Working on the hypothesis that a conflict, if any, ought to be a NIAC due to the involvement of non-state armed groups against the contingent spearheaded by the UN, the situation has to be analysed under the two criteria of intensity of hostilities and organisation of the parties as developed by the ICTY in the Boškoski case.
Applying the first prong of the test to the single incident under analysis, video footage clearly shows MINUSCA troops engaging the area through the use of heavy weaponry. The presence of civilian casualties and fleeing civilians, if confirmed, is a further factor to consider when assessing the intensity of the armed confrontation. The episode must be assessed against the broader background of the situation in CAR. The general secrecy regarding the number, details and nature of MINUSCA operations cannot hide the fact that incidents like the one discussed here are not isolated but had already happened and keep happening in the country. The recent security deterioration in the area and the repeated, unsuccessful attempts by MINUSCA to seize the neighbourhood testify to the seriousness of the situation. The situation remains unchanged after the incident of 8 April, and following the main incident the mission has been the object of subsequent attacks in another area of the city. It is highly probable that the mission will attempt yet another operation to gain control of the neighbourhood – possibly, deploying more force to be able to finally overcome the enemy.
In light of the above, it seems at least plausible to argue that the intensity level has been reached either regarding the single attack under analysis – in fact, a NIAC can be a matter of hours or days (see, in addition to the case law of the ICTY, Abella v. Argentina, known as “La Tablada” case, before the Inter-American Commission of Human Rights) – or as a result of the series of episodes involving MINUSCA and the armed group since some time. Assuming that this is the case, for the sake of argument, the next step is an assessment of the organisation of the parties involved.
Organisation of the parties
That of organisation of the parties contains in itself the two other interdependent criteria of control over the troops and capacity to comply with the rules of war – both in abstract, through a disciplinary system and chain of command, and through the concrete possibility of respecting the most basic principles such as those of distinction and precaution. These seem, to me, the features that differentiate a collective entity having the capacity to become party to a conflict from a random group of individuals involved in armed violence.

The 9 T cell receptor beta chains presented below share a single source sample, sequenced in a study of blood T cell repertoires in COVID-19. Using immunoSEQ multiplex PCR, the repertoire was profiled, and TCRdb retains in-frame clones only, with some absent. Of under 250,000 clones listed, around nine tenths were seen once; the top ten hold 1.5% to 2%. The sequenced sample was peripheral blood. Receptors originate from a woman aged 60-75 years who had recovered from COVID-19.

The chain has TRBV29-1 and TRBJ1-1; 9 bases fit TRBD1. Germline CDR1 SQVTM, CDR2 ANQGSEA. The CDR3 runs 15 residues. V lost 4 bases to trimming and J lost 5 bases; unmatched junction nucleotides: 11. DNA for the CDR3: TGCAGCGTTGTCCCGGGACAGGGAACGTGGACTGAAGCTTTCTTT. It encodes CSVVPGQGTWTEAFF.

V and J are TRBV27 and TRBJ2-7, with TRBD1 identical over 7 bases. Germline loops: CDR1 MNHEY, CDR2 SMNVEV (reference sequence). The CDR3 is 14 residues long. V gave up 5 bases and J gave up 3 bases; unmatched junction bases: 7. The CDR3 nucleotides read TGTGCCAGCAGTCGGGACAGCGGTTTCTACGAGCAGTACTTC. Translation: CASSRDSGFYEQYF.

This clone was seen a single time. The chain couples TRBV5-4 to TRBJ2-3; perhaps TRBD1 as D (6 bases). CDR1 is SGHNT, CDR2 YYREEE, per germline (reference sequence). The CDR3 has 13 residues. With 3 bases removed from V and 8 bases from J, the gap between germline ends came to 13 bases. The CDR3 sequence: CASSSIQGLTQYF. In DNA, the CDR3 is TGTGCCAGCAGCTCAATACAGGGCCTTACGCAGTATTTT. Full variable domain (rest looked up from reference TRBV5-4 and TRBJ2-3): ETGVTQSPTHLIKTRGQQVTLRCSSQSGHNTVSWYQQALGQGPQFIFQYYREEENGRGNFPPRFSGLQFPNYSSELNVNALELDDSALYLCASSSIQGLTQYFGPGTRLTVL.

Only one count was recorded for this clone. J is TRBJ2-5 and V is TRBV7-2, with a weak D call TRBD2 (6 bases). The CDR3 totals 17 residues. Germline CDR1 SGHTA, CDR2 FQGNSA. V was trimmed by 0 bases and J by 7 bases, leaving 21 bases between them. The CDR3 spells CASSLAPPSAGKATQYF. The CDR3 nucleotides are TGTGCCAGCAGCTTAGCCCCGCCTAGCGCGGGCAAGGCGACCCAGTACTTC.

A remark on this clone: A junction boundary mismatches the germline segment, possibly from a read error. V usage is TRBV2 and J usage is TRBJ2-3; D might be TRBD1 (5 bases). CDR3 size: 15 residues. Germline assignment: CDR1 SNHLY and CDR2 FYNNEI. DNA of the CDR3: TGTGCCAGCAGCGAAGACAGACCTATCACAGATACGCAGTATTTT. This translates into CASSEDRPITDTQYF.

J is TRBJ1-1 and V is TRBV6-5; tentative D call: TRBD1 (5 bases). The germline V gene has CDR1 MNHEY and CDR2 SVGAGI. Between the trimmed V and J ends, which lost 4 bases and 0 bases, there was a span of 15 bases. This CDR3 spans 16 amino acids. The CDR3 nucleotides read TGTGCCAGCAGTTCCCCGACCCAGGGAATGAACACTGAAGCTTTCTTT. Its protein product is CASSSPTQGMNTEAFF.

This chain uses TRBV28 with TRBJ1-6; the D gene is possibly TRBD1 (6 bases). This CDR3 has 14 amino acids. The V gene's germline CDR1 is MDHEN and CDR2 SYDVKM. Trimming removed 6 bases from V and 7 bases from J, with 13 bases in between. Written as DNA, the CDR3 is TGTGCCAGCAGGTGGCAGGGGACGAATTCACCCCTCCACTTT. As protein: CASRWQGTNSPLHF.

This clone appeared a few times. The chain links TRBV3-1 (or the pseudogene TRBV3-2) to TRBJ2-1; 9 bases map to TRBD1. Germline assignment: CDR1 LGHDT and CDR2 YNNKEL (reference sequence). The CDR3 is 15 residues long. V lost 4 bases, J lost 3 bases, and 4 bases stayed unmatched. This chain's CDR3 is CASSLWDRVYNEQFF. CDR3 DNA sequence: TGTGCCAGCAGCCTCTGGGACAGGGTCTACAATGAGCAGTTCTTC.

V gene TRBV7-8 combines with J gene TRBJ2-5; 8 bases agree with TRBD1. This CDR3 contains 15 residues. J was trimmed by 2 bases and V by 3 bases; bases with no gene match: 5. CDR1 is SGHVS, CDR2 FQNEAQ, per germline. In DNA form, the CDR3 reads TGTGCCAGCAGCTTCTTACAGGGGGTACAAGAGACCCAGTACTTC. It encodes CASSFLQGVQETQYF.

Most of the analyses of situations of multinational operations potentially involved in an armed conflict stop at the assessment of the organisation of the armed group for the sake of establishing the existence of a NIAC. However, it seems to me that the only way to fully satisfy the test is to apply the analysis to both sides. As evident as the result may be, to be able to claim that MINUSCA has become party to a conflict with KM5, one shouldn’t stop at whether the armed group is sufficiently organised to reach the threshold of a NIAC but also ought to address the features of the mission itself.
In the case at stake, it seems undeniable that KM5 shows and deploys a considerable amount of organisation. To a certain extent, it can be argued that it even controls the neighbourhood known as PK5: it was indeed following continuous requests by the residents of the area that MINUSCA decided to act to disarm the armed group and try to “liberate” PK5. As we have seen, MINUSCA attempted to take the neighbourhood back more than once, without success. As for elements of control, KM5 is organised in auto-defence patrols, therefore showing capacity to coordinate action and logistics, and acts in execution of the orders given by its leader, Nimery Matar (known as “Force”), who even recently released a video declaring to be ready to fight in case MINUSCA would have dared entering the area he controls. While we would need more facts to weigh the group’s potential compliance with IHL, the existence of a command structure can arguably point to such abstract capacity.